For a small device, mobile chargers are a high-profile product in the quest to cut energy use and carbon emissions. They’re part of the overall problem of things left on standby in the home of course, but also there are loads of them knocking around homes, calling into question the need for them being automatically sent with a new phone at all.
So, here we are. Green Deal, the UK’s oft-cited energy efficiency revolution is upon us.
The chatter has been increasing in decibels, but contrary to a section of the mainstream media’s view, there’s no use saying that it won’t be a success before it’s even started in earnest. Every new idea deserves a considerable amount of time to take off, and this idea offers the framework for something good. Write it off at your peril.
There are lots of cynics around who dismiss electric vehicles, and in the press over the last few weeks there have been a number of articles to reflect these attitudes.
But electric motoring is not so easily dismissed. Yesterday we launched our report that demonstrates that there is a good business case for plug in vehicles for a number of companies across the country.
We’ve just announced an extension to our labelling and verification services in light of the imminent launch of the Green Deal, and there is more standard setting to come.
But don’t fear: we haven’t just sprung it all on tradespeople now and expected them to pick it up in a flash. We’ve been working with those looking to get involved in making Green Deal and ECO a success for months now. No-one wants nasty surprises, and that’s exactly why robust verification needs to be in place so everyone knows exactly where they stand.
Welcome to our latest scoot round the web to find out what’s going on in the world of green-tech, energy efficiency and sustainability at various stopping points on our planet.
First stop, the Philippines. South East Asia is synonymous with hoards of small motorised vehicles buzzing around cities: rickshaws in Bangkok, motorbikes and scooters in Vietnam (which a roving blogger reported on a while back), and tricycles in the Philippines.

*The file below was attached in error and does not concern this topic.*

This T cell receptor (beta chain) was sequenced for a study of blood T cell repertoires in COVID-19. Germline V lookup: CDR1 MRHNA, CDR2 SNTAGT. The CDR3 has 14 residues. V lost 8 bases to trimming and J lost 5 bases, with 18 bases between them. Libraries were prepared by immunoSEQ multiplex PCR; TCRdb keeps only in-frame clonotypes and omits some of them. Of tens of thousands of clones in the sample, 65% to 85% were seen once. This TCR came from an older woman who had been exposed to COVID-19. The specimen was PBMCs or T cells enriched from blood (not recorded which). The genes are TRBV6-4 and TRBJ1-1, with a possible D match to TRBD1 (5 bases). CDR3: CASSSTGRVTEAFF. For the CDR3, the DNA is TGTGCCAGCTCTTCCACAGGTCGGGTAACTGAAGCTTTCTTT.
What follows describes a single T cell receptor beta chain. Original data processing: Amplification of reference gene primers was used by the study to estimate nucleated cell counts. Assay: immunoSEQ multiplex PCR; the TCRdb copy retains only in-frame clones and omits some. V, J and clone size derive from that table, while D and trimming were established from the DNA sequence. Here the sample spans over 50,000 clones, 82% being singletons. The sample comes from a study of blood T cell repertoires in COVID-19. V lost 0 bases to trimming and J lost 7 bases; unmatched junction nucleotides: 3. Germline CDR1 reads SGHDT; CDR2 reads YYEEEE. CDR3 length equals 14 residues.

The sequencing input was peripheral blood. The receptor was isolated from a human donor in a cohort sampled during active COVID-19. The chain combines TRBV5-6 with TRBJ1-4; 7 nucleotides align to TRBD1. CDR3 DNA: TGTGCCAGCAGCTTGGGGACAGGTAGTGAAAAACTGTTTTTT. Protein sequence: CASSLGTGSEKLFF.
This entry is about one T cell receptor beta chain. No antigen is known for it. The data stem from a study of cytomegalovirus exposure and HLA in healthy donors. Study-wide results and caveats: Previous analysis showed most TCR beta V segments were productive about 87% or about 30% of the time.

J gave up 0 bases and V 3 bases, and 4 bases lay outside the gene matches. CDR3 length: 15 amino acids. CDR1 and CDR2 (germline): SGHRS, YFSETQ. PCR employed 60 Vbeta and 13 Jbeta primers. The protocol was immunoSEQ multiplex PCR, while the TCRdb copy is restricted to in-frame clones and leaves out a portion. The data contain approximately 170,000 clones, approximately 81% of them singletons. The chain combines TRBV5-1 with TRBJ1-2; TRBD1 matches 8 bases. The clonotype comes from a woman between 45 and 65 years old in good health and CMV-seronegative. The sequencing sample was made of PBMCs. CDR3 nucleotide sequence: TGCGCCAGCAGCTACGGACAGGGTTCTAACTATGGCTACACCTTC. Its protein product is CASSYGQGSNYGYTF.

Being in tune with natural phenomena is a prerequisite of sustainability – but harnessing them to provide our basic needs is something that is in relative infancy.
Take the ‘Atmospheric Vortex Engine’ or AVE, a new idea that’s been funded to artificially generate tornadoes, which in turn could theoretically provide us with power by sucking up the waste heat from thermal power plants and turning turbines.
Some aspects of sustainable energy just seem to bubble along nicely without ever getting much mainstream attention at all. In some ways this can be a good thing; an opportunity for quiet progress and reasoned process.
District energy schemes –heating or electricity-generating projects, often including renewables, involving clusters of homes or buildings - certainly fall into this category.
Here at Energy Saving Trust HQ, we believe water efficiency should be at the centre of all thinking around sustainable homes, buildings and business.
But if you're still of the opinion we've got no problem with wasting a bit of our abundant British supply of ready wetness, perhaps a story from the whiskey trade in the most northern and wild part of the Kingdom may change your mind...
Now’s the sort of time when gazes are set towards this year’s promises. In terms of UK clean energy policies that affect people at home, one of the major items of interest for 2013 has to the domestic branch of the Renewable Heat Incentive (RHI).